Found 20 - 30 results of 40 programs matching keyword "ocean floo"
Astrophysicist Paul Coleman and expert ocean navigator Kalepa Baybayan visited the Exploratorium as advisors to our Polynesian Navigation project—a large-scale Web resource (launching April 2010) that will feature the astounding navigation practices of the Pacific Islanders, who were expertly navigating the Pacific thousands of years before the arrival of Europeans.
Paul Coleman works at the University of Hawaii Institute for Astronomy, where he concentrates on the large-scale structure of the universe. Kalepa Baybayan is an expert navigator who mentors Hawaiian youth in native navigation practices. Both men are native Hawaiians. We spoke with them about traditional navigation practices, the balance between science and spirituality from a native perspective, and the benefits of being grounded in one’s culture.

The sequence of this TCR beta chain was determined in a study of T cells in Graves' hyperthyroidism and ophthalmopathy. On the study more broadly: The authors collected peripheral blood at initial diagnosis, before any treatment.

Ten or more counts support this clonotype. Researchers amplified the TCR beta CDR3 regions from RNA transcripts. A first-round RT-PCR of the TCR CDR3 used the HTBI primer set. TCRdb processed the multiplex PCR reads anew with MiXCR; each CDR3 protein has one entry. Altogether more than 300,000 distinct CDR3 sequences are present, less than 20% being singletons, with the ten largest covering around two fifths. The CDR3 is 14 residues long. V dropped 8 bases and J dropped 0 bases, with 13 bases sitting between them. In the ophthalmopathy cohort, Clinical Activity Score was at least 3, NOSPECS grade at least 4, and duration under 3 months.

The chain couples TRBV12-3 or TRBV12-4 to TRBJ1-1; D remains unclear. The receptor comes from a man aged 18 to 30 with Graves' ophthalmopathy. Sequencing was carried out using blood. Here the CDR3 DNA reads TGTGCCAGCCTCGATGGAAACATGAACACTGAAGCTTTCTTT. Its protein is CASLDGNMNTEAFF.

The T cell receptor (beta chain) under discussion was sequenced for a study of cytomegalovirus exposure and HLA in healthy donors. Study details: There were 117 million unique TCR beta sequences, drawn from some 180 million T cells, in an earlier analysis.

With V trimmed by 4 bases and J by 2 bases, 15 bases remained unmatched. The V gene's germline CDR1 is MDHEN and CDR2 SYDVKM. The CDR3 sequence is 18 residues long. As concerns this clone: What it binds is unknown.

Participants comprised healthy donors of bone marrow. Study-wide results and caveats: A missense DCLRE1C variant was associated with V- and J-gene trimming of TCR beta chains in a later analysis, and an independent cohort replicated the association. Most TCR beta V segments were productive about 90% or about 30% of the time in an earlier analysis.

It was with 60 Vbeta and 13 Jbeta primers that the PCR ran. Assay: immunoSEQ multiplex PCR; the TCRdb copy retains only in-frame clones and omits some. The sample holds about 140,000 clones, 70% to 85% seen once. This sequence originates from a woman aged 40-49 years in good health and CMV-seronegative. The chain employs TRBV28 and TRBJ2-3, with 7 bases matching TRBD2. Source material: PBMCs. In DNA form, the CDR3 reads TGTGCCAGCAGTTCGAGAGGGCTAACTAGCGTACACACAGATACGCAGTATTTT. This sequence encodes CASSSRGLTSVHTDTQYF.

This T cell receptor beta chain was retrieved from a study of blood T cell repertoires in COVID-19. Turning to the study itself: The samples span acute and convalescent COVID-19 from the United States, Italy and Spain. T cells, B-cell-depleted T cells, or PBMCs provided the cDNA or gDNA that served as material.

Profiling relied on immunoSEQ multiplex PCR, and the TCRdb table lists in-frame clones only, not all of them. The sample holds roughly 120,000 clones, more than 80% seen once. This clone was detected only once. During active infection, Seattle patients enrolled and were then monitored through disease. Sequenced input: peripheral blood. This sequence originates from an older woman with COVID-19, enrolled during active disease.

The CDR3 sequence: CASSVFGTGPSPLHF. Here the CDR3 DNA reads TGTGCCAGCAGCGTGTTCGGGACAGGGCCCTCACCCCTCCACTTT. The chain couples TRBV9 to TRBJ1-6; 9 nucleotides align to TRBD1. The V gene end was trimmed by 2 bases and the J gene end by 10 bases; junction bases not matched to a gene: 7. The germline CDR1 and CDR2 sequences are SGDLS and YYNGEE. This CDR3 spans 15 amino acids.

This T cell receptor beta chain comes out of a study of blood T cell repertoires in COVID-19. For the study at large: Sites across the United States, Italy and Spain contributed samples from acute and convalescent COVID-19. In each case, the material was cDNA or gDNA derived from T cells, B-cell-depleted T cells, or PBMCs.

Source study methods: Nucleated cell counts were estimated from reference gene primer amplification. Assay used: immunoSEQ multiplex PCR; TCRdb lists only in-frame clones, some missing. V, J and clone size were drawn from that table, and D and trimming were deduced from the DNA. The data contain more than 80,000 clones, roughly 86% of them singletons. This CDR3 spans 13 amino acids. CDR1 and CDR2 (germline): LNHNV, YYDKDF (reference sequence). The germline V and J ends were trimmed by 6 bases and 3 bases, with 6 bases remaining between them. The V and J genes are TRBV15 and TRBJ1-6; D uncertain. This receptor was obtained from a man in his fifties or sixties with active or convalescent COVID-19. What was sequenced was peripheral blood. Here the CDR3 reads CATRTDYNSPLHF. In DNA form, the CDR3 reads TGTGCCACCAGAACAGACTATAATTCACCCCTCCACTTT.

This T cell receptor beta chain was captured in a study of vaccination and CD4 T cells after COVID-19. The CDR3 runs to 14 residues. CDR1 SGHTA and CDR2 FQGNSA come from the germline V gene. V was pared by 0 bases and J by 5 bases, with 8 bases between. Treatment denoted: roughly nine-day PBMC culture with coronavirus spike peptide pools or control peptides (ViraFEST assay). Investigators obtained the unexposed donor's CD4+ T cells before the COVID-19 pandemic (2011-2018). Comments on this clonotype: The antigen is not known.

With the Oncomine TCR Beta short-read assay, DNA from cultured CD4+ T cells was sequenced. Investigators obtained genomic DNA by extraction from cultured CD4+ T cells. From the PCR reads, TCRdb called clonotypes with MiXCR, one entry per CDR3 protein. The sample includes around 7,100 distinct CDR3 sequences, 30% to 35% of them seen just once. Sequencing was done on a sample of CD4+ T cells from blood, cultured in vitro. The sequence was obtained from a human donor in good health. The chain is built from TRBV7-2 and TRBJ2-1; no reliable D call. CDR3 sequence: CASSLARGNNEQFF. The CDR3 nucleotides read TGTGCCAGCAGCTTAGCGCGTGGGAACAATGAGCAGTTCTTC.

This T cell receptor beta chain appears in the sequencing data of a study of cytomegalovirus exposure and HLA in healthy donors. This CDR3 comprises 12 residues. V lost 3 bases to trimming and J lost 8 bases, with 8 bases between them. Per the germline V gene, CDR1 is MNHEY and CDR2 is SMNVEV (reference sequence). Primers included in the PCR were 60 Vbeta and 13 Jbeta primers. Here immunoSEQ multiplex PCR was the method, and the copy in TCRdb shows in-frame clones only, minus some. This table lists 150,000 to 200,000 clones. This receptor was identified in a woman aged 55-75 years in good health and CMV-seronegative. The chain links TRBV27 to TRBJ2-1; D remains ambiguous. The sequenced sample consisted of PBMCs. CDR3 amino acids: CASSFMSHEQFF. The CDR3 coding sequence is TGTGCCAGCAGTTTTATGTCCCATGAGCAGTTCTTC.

In May 2009, the ROV Jason captured these images of violent explosions of the West Mata volcano near Fiji. At almost 4,000 feet underwater, this is the deepest erupting volcano ever witnessed and captured on video. It's also the first time anyone has ever observed the formation of deep-ocean seafloor as it's happening. We talk to photographer John Weller, who spent the austral summer 2008 scuba diving under the ice in Antarctica. Hear from marine biologist Dr. Stacy Kim, who uses a small camera-equipped remotely operated vehicle (ROV) to investigate the bottom-dwelling creatures under the sea ice. Daniel Lum talks about the changes in ocean ice near Barrow. Join Exploratorium staff scientist Charlie Carlson as he continues to examine issues around the Gulf Stream and climate change. Meet Breea Govenar, a biologist at Penn State University, as she speaks to us from aboard a research vessel from Wood's Hole Oceanographic Institute. She'll discuss life near deep-sea thermal vents in the Pacific Ocean. The Webcast also includes Dr. Alissa Arp, a biologist from San Francisco State University studying the tube worms that live around these very hot marine spots. Jonathan Trent, Astrobiologist, NASA Ames Research Center studies "thermophiles," heat-loving microbes inhabiting places once thought too hostile for life, but analogous to environments that might be found on other planets. He discovered that some of these microbes make a protein that appears to stabilize their cell membranes (and may have applications for nanotechnology). Watch as the best teachers on the planet battle it out for the title of Iron Science Teacher. In this zany competition teachers will have ten minutes to create a science activity. This week’s “secret” ingredient: Shoe Boxes!